The amino acid sequence of hcTnI [9] was presented in the form of an array of 68 overlapping decapeptides (7-residue overlap) synthesized on a cellulose membrane [11, 16]. The 16 different anti-hcTnI mAbs were evaluated individually for their capacity to react with this set of immobilized peptides. As an example, the recognition pattern observed for two different mAbs is shown in Fig. 1. Antibody 10B11 bound to spots 5 and 6 and not to the preceding or following spots (Fig. 1A). Therefore, the epitope of mAb 10B11 could be mapped to residues PAPIRRR, which are common to the two reactive peptides (Table 1). Similarly, mAb 11E12 recognized three overlapping peptides (spots 9, 10, 11; Fig. 1B), the common sequence of which was TEPH (Table 1). A faint but reproducible reactivity of mAb 11E12 with spot 38 (Fig. 1C) was observed; it was attributed to the presence in this peptide (sequence RYDIEAKVTK) of a Y_ _E_K sequence motif similar to the motif Y_ _E_H present in the most reactive peptides, i.e., peptides 9 and 10 (Table 1). All 16 mAbs tested were found to bind to at least one peptide from the membrane, indicating that, despite the fact that hybridomas were obtained through an immunization-selection process by using the hcTnI protein, the epitope recognition of the resulting antibodies was not dependent on the tertiary structure of the protein. No binding was observed in the absence of any mAb (Fig. 1C).

[FIGURE 1 OMITTED]

Table 1 lists the epitopes that were thus identified by using the complete panel of anti-hcTnI mAbs. These epitopes were distributed all along the sequence of the protein. At the N terminus, residues 16-22 were recognized by a single mAb (10B11), whereas amino acids NYRAYATEPHAKK (residues 25 to 37) were recognized by six different mAbs (3B9, 8D5, 3B8, 3C6, 11E12, and 10F4) with identical or similar specificities. In the central part of the protein, the sequence LGFAELQ (residues 88-94) was recognized by mAbs 8E10, 2A3, and 5F1, and the sequence ADAMMQALLG (residues 151-160) was recognized by mAbs 2E6, 8G2, 7D1, and 8E1. In the C-terminal part of hcTnI, residues 190-196 were mapped by antibodies 10F2 and 7F4, which exhibited identical specificity. Most of the epitopes recognized by anti-hcTnI included one or several charged residues (e.g., three Arg for 10B11 and one His and two Lys for 10F4); the only exception was mAb 8E1, which recognized the neutral and quite apolar sequence ALLG.

Peptides identified as epitopes by the Spot method might in fact represent only a part of the epitope that the mAb actually recognizes at the surface of the protein. To verify this possibility, the binding characteristics of two model anti-hcTnI mAbs (8E1 and 11E12) to hcTnI and to synthetic peptide epitopes were assessed by using BIA-core methodology [20]. Each mAb bound specifically to its cognate synthetic peptide epitope with characteristic association-dissociation curves (Fig. 2, A and B). The equilibrium affinity constants derived from the binding of these mAbs to the peptides compared very well with those obtained from their interaction with the hcTnI molecule (Fig. 2C). Therefore, at least in these two cases, the peptide identified by the Spot technique as an epitope is a good mimic of the antigenic epitope recognized by the mAb on the protein.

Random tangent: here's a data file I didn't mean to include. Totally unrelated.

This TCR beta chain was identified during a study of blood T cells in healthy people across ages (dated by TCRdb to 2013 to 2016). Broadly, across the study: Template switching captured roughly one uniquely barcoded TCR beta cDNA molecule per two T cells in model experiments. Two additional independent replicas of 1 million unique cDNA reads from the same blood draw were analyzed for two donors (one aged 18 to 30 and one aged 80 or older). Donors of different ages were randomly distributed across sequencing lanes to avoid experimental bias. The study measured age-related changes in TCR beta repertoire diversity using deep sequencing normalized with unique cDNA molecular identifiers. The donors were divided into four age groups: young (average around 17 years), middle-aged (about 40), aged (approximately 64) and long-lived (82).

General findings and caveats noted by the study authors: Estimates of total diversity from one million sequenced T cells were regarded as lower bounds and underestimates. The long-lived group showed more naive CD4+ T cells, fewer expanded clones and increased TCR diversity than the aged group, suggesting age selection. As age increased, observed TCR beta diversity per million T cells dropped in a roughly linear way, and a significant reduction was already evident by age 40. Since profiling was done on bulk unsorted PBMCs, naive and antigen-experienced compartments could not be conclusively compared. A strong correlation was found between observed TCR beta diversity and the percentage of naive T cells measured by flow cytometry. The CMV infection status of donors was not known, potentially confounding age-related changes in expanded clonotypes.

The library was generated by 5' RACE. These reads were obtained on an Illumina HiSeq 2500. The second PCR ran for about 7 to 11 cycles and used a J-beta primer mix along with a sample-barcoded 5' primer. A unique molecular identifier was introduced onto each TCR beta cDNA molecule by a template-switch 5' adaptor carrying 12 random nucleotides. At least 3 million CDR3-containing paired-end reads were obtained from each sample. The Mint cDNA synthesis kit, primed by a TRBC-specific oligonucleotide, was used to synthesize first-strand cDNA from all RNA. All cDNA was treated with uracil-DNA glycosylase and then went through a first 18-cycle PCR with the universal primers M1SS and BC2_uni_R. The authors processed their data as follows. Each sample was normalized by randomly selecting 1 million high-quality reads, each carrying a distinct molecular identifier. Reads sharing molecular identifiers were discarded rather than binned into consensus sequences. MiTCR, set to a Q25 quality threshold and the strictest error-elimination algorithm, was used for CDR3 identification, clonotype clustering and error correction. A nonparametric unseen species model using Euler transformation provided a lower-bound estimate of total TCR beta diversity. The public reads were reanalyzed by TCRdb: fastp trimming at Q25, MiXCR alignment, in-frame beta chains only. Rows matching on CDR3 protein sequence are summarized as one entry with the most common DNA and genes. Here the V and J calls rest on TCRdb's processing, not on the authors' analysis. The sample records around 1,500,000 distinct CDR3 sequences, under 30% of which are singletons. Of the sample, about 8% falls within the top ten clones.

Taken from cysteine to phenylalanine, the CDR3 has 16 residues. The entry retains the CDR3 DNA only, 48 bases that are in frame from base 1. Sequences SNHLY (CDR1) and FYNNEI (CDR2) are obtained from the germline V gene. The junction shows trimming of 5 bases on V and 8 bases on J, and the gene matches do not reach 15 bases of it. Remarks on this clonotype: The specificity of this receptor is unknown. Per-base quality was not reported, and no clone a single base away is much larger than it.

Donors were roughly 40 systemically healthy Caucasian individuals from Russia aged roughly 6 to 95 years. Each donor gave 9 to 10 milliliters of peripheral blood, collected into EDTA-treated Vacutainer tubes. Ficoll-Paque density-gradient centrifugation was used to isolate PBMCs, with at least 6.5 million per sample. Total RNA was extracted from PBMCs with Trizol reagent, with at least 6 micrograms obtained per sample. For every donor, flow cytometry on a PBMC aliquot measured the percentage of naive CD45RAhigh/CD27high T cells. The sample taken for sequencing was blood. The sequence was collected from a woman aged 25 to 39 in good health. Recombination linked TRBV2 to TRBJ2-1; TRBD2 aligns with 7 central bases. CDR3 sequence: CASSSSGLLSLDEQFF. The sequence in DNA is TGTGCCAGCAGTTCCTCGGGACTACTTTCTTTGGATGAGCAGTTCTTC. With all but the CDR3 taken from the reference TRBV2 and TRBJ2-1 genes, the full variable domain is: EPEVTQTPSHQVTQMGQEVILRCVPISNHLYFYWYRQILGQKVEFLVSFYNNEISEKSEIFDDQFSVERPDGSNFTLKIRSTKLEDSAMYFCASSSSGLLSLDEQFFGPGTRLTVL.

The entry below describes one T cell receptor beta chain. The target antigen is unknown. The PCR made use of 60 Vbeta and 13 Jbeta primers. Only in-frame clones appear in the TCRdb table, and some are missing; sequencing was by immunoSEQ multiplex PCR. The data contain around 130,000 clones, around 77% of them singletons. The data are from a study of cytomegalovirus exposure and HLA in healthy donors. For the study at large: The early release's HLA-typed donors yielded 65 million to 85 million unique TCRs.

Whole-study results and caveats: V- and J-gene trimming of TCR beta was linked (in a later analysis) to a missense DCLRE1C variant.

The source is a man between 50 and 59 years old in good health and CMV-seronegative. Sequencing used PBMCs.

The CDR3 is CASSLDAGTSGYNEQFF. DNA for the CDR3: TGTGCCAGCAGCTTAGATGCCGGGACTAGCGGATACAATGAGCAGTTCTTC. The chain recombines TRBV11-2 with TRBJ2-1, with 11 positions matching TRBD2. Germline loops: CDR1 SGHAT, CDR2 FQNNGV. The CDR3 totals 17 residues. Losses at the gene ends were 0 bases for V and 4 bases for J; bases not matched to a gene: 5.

[FIGURE 2 OMITTED]

ANTIGENIC REGIONS DEFINED BY REACTIVITY WITH POLYCLONAL ANTI-HCTNI ANTIBODIES

It was important to verify whether the epitope localization obtained with the individual mAbs reflects the overall antigenic structure of the protein. Two mouse and three rabbit polyclonal anti-hcTnI were used to identify those parts of the protein that are antigenic. The results are shown in Fig. 3. Peptides from the N-terminal sequence (peptides 1-10) and from the C-terminal sequence of hcTnI (peptides 62-66) were most frequently recognized by polyclonal antibodies (e.g., peptides 2, 3, 9, 63, and 64). This indicates that the extremities of the protein correspond to the strongest antigenic regions. The central region of the sequence (represented by peptides 28-51) was recognized less frequently. Some peptides of the hcTnI sequence were never bound by polyclonal antibodies, possibly indicating that the corresponding protein regions were weakly or not antigenic. The epitopes identified by the anti-hcTnI mAbs (Fig. 3) always corresponded to peptides that are part of the antigenic regions identified on the basis of peptide reactivity with polyclonal antibodies; this shows that the mAbs can be considered as representative elements of the polyclonal response against this molecule.